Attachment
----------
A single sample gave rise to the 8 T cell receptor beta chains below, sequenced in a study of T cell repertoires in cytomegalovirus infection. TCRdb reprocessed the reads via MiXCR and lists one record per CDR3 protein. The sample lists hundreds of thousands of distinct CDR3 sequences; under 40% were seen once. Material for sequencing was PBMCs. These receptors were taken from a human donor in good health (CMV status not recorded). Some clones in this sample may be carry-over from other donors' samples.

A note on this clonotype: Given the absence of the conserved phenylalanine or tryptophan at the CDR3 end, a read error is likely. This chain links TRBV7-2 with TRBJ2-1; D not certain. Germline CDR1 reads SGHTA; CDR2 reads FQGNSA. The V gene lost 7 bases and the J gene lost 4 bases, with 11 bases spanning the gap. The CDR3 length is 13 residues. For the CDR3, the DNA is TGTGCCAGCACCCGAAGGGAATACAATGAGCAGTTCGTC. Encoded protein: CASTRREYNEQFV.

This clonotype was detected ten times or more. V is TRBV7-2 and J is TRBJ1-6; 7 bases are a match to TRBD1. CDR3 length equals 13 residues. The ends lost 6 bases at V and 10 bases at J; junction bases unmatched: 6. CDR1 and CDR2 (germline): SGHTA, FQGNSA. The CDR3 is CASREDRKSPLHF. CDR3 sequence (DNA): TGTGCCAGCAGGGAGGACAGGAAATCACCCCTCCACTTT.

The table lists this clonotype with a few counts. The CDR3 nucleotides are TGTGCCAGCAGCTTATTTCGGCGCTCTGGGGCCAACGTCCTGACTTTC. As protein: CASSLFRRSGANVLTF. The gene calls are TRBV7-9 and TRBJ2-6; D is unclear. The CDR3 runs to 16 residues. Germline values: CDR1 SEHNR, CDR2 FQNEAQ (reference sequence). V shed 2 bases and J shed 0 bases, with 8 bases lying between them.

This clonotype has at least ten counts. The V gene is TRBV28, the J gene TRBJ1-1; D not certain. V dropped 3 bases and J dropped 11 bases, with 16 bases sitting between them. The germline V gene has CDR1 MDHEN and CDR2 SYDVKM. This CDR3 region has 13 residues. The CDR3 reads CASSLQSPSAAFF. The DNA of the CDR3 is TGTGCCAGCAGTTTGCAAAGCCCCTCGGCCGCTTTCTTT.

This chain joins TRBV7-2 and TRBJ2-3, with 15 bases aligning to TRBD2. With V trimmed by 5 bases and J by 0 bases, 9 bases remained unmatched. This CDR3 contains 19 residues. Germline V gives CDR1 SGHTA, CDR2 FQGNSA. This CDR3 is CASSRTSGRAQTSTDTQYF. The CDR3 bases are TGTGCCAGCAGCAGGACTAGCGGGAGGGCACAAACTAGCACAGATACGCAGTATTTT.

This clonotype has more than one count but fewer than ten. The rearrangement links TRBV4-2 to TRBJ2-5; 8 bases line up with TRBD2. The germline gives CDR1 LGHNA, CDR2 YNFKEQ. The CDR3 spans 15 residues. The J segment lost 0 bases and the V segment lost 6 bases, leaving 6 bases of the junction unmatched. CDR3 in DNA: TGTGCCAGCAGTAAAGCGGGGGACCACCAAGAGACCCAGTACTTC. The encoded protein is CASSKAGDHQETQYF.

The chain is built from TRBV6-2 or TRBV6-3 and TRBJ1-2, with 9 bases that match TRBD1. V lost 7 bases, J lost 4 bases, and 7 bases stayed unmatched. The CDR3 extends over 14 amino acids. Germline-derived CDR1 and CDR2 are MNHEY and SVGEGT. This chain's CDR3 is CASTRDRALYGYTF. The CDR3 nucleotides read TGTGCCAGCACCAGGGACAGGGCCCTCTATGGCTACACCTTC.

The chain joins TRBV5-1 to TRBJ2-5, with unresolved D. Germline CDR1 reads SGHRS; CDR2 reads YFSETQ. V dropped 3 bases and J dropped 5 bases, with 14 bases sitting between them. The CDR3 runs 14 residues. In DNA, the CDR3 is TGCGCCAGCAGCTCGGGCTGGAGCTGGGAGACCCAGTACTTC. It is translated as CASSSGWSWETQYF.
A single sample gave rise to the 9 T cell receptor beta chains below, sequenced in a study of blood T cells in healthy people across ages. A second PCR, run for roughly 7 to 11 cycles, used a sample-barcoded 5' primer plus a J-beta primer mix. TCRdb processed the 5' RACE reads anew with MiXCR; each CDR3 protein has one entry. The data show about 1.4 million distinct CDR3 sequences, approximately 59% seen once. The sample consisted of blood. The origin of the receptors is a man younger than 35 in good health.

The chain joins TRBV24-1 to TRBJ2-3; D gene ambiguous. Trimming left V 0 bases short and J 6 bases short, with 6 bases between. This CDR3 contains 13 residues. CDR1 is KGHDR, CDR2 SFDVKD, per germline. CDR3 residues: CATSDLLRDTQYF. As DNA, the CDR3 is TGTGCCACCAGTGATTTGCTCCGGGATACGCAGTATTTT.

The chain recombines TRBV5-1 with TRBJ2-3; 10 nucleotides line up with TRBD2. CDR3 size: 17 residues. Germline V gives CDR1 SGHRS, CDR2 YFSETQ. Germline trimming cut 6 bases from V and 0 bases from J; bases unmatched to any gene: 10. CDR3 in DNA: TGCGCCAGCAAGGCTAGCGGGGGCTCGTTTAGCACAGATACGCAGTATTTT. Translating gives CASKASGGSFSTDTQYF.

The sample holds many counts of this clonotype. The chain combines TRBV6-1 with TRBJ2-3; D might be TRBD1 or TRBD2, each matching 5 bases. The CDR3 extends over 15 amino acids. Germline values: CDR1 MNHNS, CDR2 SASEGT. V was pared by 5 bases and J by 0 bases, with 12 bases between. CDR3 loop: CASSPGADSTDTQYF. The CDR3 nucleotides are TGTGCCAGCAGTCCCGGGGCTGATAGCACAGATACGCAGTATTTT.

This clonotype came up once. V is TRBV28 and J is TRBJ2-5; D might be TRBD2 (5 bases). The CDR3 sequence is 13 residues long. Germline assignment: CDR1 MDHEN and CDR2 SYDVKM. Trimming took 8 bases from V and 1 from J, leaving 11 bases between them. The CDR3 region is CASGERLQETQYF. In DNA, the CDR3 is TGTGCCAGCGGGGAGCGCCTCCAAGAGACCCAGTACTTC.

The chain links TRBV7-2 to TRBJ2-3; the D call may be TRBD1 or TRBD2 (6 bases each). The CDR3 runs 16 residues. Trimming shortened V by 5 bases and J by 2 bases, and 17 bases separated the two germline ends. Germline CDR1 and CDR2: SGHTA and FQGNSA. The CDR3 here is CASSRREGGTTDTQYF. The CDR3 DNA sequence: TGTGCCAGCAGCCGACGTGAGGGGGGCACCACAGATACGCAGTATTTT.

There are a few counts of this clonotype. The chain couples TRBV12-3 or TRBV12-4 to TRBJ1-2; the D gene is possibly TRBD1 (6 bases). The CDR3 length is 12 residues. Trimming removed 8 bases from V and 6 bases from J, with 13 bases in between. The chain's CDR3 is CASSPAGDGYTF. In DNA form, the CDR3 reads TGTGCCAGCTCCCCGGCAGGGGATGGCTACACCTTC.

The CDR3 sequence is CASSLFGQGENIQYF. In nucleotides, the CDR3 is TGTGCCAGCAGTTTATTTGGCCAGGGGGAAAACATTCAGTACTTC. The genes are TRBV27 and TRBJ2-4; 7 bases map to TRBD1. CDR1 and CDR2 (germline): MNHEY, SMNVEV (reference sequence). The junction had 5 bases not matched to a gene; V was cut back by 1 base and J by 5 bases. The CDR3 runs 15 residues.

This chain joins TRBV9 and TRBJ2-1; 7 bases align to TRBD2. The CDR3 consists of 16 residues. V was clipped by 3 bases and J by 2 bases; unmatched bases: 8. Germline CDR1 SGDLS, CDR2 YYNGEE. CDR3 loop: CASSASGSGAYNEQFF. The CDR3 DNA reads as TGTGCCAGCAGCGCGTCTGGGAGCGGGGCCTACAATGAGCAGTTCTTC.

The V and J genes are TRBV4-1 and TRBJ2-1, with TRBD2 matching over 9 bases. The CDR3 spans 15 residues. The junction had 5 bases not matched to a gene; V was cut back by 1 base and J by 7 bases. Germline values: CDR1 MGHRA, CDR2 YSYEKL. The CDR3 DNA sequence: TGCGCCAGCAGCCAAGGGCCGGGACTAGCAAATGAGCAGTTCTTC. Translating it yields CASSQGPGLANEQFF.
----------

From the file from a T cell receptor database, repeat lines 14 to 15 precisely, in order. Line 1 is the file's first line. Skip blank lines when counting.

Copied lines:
This clonotype came up once. V is TRBV28 and J is TRBJ2-5; D might be TRBD2 (5 bases). The CDR3 sequence is 13 residues long. Germline assignment: CDR1 MDHEN and CDR2 SYDVKM. Trimming took 8 bases from V and 1 from J, leaving 11 bases between them. The CDR3 region is CASGERLQETQYF. In DNA, the CDR3 is TGTGCCAGCGGGGAGCGCCTCCAAGAGACCCAGTACTTC.

The chain links TRBV7-2 to TRBJ2-3; the D call may be TRBD1 or TRBD2 (6 bases each). The CDR3 runs 16 residues. Trimming shortened V by 5 bases and J by 2 bases, and 17 bases separated the two germline ends. Germline CDR1 and CDR2: SGHTA and FQGNSA. The CDR3 here is CASSRREGGTTDTQYF. The CDR3 DNA sequence: TGTGCCAGCAGCCGACGTGAGGGGGGCACCACAGATACGCAGTATTTT.